The year before what likely will be the most contentious presidential election in modern history is not a good time to suffer an identity crisis; but that is precisely the position in which the Democrats finds themselves right now.
While the Party may try to put on a happy, unified public face in opposing President Donald Trump, the full throes of such an identity crisis are wreaking havoc behind the scenes. To describe it as a conflict of “multiple personalities” would not even explain the half of it. Democrats are in a complete existential meltdown.
Let’s start with a quick overview of where the Democratic Party is today. The two Establishment front runners for the 2020 Presidential Sweepstakes nomination are Sens. Kamala Harris and Elizabeth Warren. The first is a former prosecutor criticized by Liberals for having been tough on minorities by locking up gang bangers; the other is a woman who employed what the Left has labelled “cultural appropriation” to portray herself as a minority in order advance her career.
Then there’s the “people’s favorite” (as measured by small donor-fundraising) – Sen. Bernie Sanders, a septuagenarian socialist whose popularity soared by rebuking the Democratic establishment, represented by Sens. Harris and Warren.
Things are no easier for Democrats in the House, where an aging Rep. Nancy Pelosi struggles to maintain control over a crop of freshman Members who have made clear their desire to not play by the rules. Tensions bubbled to the surface earlier this month when Pelosi threw a bucket of cold water on Rep. Alexandra Ocasio-Cortez’s “hot” Green New Deal. “The green dream, or whatever they call it, nobody knows what it is, but they’re for it, right?” Pelosi said dismissively.
Jockeying to define the tone and future direction of either of the two major political parties is typical in any presidential election cycle, but the Democratic Party’s current identity crisis goes much deeper. The utter collapse of the Clinton dynasty in 2016 following Barack Obama’s largely rudderless eight years, left a huge vacuum yet to be filled by Pelosi, Chuck Schumer, Joe Biden, or anyone else. The glaring albatross around the neck of the national Democratic Party is “what does the Party stand for?”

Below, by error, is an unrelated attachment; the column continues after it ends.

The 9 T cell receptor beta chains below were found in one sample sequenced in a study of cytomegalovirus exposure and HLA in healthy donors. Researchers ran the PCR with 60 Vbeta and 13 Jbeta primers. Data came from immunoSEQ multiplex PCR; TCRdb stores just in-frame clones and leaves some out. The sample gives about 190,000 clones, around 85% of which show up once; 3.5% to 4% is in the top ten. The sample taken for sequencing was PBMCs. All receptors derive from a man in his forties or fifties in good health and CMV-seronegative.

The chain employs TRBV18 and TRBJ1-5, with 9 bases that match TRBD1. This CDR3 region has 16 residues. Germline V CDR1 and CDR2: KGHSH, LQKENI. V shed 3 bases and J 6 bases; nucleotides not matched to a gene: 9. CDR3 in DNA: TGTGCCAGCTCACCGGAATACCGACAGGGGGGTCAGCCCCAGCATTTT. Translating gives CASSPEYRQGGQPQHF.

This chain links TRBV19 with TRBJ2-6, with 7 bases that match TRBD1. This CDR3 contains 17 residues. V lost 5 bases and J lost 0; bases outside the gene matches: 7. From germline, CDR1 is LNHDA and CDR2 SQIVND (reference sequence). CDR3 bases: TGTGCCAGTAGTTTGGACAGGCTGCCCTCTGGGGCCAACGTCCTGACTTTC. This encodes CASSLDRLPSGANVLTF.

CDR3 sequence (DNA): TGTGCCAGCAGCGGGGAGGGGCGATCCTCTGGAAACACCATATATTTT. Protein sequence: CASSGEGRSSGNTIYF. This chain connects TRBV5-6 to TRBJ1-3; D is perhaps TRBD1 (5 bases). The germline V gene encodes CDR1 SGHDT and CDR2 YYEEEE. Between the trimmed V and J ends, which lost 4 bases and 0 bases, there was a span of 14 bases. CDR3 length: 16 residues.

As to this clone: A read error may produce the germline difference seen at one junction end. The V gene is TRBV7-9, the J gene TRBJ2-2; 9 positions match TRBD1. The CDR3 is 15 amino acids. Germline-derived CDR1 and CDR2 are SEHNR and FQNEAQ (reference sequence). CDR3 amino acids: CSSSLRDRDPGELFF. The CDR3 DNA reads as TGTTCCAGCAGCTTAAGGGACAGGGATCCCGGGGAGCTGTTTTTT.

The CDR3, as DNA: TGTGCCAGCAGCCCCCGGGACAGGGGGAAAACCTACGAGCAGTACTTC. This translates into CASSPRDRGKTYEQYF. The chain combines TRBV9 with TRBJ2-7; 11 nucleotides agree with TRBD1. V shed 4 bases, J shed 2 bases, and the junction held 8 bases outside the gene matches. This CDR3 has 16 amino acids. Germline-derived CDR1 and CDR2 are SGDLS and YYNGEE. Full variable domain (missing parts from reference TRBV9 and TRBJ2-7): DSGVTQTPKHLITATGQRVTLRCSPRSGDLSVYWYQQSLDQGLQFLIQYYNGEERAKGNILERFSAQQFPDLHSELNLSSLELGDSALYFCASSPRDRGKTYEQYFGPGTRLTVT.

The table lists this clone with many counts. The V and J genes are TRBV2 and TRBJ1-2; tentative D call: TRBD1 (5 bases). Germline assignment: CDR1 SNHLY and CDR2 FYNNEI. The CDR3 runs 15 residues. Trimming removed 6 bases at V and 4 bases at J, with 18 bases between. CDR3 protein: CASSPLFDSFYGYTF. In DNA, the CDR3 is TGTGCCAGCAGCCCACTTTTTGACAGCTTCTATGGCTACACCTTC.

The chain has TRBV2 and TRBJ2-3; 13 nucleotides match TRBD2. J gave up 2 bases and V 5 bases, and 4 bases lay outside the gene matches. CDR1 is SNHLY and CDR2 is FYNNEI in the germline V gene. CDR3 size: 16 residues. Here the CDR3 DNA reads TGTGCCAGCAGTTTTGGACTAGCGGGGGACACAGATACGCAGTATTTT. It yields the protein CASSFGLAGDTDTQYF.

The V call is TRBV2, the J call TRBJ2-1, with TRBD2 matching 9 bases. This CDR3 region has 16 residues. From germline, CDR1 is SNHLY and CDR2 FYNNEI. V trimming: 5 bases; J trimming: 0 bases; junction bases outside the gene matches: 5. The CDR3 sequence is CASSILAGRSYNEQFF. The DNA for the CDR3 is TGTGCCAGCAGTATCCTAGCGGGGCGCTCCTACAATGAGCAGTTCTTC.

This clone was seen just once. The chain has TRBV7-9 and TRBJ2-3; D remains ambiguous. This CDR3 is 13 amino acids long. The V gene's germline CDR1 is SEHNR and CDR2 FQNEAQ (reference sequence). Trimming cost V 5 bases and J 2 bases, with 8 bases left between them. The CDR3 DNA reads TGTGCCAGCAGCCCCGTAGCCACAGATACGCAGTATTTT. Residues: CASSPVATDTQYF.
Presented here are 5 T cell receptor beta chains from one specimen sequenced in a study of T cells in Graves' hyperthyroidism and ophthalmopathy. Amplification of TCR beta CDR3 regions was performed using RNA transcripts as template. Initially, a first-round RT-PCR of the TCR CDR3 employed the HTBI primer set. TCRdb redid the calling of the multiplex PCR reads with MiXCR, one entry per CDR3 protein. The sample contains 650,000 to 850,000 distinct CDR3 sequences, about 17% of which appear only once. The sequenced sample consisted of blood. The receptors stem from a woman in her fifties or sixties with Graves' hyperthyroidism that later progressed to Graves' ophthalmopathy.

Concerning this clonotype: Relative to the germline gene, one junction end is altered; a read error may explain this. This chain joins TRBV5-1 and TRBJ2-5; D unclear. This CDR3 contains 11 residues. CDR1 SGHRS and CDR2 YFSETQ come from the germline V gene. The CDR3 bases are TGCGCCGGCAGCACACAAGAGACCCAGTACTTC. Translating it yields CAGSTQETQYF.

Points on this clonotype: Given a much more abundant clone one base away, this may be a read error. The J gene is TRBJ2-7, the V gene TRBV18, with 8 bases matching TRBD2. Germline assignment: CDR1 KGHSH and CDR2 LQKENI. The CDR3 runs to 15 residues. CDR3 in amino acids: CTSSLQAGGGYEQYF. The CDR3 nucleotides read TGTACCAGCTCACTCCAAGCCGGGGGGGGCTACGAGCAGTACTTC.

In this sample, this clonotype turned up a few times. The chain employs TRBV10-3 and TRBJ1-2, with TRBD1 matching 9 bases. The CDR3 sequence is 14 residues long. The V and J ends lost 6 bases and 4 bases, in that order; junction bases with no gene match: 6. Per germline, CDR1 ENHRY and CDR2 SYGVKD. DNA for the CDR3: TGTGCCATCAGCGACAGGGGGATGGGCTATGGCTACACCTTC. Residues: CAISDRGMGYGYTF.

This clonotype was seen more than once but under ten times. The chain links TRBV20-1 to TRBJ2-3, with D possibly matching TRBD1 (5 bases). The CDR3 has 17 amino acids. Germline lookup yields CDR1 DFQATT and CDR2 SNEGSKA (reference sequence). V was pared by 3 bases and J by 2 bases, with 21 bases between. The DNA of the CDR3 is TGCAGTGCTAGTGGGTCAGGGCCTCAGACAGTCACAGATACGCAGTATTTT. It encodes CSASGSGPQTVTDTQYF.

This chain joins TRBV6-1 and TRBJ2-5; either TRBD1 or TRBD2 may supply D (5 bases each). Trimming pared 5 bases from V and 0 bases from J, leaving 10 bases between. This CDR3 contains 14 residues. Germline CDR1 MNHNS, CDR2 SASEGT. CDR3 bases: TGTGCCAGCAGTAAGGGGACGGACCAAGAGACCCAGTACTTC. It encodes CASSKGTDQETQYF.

Taking a cue from previous campaigns, those candidates currently “leading” the Democrat field, have chosen the easier path of defining what they are not, rather than offering a coherent description of what they stand for. Sooner or later, such waffling will catch up to them, but for now it is somewhat amusing to watch them squirm when asked if they are – like Bernie Sanders proudly admits he is – “Democratic Socialists.”
When she recently was asked in New Hampshire to define what a “Democratic Socialist” was -- since she recently had declared herself not to be one -- Harris demurred, smiled awkwardly and mumbled generalities about the wonderful things she would do if elected president. What should have been an easy declaration that she believes in mainstream and time-honored principles of Democratic presidents past rather than socialism, Harris instead offered a lesson in obfuscation.
Harris’ verbal floundering reveals the rocky shoals awaiting any Democrat who dares advocate even a slightly more mature policy agenda than the “free stuff for everyone” approach being hawked by Sanders and the Ocasio-Cortez youth wing of the Party. Sen. Amy Klobuchar, for example, received a heavy dose of public scorn from her fellow “progressives” recently, when she audaciously expressed a mild level of caution about rushing toward the “Medicare for all” rainbow that has mesmerized so much of the Democrat electorate. And Liberals ripped into Sen. Dianne Feinstein just last week when she lectured a group of school children and their adult chaperones against blindly buying into the absurdly costly and poorly constructed “Green New Deal” they childishly demanded.
In an environment where endorsing even slightly moderate positions is met with immediate and severe scorn, Kamala Harris will not be the last of her Party’s contenders to duck questions that otherwise would force at least a degree of substance and reasoned thought. The real danger in candidates taking such squishy stands is that the policy vacuum stays unfilled, leaving the Democratic Party itself to continue twisting slowly in the wind. Whether the GOP is sufficiently grounded in policy and principles to take advantage of that weakness, however, remains – as always – a very open question.